Single taxpayers should plan these moves throughout the year to
reduce taxable income and increase tax deductions. Here are the
areas where you should look for tax savings:
College and other expenses
Give yourself a raise. If you got a big tax refund this year, it
meant that you're having too much tax taken out of your paycheck
every payday. So far this year, the average refund is nearly
$2,800. Filing a new W-4 form with your employer (talk to your
payroll office) will insure that you get more of your money when
you earn it. If you're just average, you deserve about $225 a month
extra. Try our
easy withholding calculator
now to see if you deserve more allowances.
Go for a health tax break. Be aggressive if your employer offers
a medical reimbursement account -- sometimes called a flex plan.
These plans let you divert part of your salary to an account which
you can then tap to pay medical bills. The advantage? You avoid
both income and Social Security tax on the money, and that can save
you 20% to 35% or more compared with spending after-tax money.
Starting in 2013, the maximum you can contribute to a health care
flex plan is $2,500. Use our
to figure out how much you can save.
Switch to a Roth 401(k). But if you are concerned about
skyrocketing taxes in the future, or if you just want to diversify
your taxable income in retirement, considering shifting some or all
of your retirement plan contributions to a Roth 401(k) if your
employer offers one. Unlike the regular 401(k), you don't get a tax
break when your money goes into a Roth. On the other hand, money
coming out of a Roth 401(k) in retirement will be tax-free, while
cash coming out of a regular 401(k) will be taxed in your top
bracket. A provision in the fiscal cliff bill enacted Jan. 1 allows
you to convert money in your regular 401(k) to your Roth 401(k).
(Previously, this type of conversion wasn't available unless you
were 59 ½ or older or had left your job) Just remember that you'll
have to pay income taxes on the amount you convert.
Be smart if you're a teacher or aide.
Keep receipts for what you spend out of pocket for books, supplies
and other classroom materials. You can deduct up to $250 of such
out-of-pocket expenses ... even if you don't itemize.
Tally job-hunting expenses. If you count yourself among the
millions of Americans who are unemployed, make sure you keep track
of your job-hunting costs. As long as you're looking for a new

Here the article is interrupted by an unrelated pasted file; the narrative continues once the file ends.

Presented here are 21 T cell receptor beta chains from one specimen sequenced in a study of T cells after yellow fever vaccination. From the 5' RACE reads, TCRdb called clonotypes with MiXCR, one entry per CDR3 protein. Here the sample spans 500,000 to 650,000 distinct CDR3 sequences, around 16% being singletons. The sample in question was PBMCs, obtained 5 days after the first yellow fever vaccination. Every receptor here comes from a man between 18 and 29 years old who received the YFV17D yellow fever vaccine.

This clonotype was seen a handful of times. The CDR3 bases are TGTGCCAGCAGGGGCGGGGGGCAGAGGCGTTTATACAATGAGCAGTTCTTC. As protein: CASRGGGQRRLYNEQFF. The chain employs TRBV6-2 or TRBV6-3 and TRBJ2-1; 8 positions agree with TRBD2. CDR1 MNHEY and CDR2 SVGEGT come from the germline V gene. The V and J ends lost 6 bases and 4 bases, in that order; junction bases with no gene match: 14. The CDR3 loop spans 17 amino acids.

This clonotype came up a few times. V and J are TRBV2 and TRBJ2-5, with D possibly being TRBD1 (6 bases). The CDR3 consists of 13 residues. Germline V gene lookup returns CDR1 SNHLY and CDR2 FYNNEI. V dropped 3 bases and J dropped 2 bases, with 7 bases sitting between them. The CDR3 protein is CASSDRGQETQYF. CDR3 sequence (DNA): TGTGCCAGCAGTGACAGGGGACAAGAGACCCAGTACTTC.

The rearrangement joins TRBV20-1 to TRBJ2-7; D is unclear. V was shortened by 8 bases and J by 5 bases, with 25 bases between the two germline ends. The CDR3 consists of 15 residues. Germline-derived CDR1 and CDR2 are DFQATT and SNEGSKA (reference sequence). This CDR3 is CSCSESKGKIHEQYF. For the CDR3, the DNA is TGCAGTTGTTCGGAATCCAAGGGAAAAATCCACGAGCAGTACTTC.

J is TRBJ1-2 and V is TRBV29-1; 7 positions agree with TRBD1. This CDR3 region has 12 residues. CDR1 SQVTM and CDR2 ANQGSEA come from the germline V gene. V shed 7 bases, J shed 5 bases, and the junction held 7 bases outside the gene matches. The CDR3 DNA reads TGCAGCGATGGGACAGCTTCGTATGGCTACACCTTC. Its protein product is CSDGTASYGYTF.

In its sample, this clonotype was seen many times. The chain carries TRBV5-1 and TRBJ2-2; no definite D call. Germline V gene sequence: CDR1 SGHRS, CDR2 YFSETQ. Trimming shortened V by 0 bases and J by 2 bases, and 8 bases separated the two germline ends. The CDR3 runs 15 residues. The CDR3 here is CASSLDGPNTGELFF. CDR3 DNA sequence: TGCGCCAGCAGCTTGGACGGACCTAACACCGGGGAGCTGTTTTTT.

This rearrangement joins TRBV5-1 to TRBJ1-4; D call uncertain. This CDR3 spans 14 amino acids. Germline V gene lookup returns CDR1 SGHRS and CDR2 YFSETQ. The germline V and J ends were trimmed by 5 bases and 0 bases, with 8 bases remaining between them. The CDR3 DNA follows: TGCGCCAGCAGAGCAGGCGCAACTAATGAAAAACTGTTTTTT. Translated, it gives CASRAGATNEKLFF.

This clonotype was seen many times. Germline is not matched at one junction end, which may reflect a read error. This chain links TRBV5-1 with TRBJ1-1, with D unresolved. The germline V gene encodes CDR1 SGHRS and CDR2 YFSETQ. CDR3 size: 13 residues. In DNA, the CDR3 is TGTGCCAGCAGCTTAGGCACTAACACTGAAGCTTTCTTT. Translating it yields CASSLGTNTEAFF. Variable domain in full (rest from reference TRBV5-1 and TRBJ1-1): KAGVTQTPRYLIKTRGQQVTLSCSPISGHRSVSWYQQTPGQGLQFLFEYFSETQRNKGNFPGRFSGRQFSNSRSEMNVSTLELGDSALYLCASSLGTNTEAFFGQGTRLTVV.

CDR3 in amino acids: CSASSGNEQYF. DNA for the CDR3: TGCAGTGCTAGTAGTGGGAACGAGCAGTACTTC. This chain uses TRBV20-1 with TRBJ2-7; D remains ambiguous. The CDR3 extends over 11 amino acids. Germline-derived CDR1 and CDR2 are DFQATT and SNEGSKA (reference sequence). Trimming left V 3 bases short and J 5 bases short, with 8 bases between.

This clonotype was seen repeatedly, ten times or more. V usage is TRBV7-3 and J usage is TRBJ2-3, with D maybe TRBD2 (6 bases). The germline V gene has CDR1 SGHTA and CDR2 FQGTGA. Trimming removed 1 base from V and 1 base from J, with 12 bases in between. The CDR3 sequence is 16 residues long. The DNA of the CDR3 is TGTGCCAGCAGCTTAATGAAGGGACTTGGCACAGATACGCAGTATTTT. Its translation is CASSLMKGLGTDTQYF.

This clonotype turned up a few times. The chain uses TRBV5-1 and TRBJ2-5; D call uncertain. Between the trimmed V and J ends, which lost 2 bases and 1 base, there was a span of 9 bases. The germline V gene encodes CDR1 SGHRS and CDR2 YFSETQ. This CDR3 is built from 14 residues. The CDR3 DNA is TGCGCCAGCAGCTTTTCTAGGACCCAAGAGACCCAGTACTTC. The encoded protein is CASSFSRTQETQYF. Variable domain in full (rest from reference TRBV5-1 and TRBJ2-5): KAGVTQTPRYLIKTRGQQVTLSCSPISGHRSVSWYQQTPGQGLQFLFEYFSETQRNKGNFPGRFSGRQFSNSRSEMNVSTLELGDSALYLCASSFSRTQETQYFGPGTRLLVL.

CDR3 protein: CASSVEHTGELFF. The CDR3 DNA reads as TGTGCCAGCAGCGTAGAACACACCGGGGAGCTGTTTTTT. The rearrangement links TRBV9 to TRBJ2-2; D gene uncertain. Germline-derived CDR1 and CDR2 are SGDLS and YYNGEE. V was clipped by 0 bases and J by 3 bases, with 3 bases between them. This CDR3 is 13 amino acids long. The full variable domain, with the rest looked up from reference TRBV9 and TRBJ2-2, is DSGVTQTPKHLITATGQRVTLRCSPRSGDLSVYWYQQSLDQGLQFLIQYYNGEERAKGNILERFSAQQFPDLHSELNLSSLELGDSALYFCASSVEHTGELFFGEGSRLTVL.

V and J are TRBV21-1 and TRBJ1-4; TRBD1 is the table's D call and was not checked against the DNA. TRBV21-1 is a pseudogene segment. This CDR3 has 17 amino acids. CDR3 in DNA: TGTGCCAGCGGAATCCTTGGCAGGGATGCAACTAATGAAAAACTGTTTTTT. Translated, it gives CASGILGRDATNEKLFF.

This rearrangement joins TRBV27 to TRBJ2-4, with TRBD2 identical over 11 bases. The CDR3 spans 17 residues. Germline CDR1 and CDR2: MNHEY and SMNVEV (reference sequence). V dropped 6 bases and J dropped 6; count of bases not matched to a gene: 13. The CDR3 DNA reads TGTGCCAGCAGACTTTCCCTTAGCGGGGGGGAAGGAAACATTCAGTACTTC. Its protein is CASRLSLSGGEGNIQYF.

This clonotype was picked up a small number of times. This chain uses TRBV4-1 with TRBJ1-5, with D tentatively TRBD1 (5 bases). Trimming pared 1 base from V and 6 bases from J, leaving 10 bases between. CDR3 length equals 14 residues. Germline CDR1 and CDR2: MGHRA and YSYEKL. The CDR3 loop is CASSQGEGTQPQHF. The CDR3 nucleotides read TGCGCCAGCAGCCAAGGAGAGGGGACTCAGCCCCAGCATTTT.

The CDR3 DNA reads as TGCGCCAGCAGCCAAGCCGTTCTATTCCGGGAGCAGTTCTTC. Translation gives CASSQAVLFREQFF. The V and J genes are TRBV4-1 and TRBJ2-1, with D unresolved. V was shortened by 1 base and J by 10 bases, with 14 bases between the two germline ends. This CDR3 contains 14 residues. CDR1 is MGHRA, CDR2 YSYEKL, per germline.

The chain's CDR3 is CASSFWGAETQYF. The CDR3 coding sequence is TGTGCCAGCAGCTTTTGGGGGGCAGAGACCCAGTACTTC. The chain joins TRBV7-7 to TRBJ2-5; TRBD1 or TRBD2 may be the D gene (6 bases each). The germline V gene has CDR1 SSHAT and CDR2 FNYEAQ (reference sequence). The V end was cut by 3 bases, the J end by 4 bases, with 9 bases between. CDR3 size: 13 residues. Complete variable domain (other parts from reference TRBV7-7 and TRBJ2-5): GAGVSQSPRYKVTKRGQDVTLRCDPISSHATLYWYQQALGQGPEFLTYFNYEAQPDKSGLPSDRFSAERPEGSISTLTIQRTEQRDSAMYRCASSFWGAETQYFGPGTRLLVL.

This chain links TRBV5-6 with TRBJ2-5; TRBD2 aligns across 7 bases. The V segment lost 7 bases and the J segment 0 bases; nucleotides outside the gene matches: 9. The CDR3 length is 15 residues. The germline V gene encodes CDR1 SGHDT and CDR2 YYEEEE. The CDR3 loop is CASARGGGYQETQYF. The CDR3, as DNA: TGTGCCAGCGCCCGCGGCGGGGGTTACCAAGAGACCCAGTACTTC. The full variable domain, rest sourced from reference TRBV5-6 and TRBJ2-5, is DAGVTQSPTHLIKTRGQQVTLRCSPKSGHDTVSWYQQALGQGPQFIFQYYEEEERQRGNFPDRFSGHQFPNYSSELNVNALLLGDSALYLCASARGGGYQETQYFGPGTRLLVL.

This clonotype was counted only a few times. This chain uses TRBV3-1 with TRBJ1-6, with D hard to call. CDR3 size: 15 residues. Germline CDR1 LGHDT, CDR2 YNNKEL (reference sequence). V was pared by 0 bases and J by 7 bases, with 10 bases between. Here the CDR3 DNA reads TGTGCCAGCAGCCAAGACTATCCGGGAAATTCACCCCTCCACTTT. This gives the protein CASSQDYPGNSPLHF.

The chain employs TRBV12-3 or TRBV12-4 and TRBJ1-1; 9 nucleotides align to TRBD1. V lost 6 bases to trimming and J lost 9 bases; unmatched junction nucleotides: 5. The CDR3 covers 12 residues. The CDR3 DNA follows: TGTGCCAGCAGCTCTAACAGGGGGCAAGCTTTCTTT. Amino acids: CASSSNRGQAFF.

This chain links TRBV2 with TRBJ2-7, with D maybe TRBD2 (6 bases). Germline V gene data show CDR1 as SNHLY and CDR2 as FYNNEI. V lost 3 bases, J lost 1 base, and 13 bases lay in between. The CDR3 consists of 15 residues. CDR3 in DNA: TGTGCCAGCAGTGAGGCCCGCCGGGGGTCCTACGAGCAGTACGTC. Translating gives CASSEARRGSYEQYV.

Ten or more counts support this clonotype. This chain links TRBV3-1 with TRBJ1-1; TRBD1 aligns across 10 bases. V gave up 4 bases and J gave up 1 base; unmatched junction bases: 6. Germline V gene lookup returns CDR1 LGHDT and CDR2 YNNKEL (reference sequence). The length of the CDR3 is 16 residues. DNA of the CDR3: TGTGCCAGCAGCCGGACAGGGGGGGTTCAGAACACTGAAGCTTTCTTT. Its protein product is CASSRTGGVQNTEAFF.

position in the same line of work (your first job doesn't qualify),
you can deduct job-hunting costs including travel expenses such as
the cost of food, lodging and transportation, if your search takes
you away from home overnight. Such costs are miscellaneous
expenses, deductible to the extent all such costs exceed 2% of your
adjusted gross income.
Keep track of the cost of moving to a new job. If the new job is
at least 50 miles farther from your old home than your old job was,
you can deduct the cost of the move . . . even if you don't itemize
expenses. If it's your first job, the mileage test is met if the
new job is at least 50 miles away from your old home. You can
deduct the cost of moving yourself and your belongings. If you
drive your own car, you can deduct 24 cents per mile for a 2013
move, plus parking and tolls.
Pay tax sooner than later on restricted stock.
If you receive restricted stock as a fringe benefit, consider
making what's called an 83(b) election. That lets you pay tax
immediately on the value of the stock rather than waiting until the
restrictions disappear when the stock "vests." Why pay tax sooner
rather than later? Because you pay tax on the value at the time you
get the stock, which could be far less than the value at the time
it vests. Tax on any appreciation that occurs in between then
qualifies for favorable capital gains treatment. Don't dally: You
only have 30 days after receiving the stock to make the
Pay back a 401(k) loan before leaving a job.
Failing to do so means the loan amount will be considered a
distribution that will be taxed in your top bracket and, if you're
younger than 55 in the year you leave the job, hit with a 10%
Ask your boss to pay for you to improve yourself.
Companies can offer employees up to $5,250 of an educational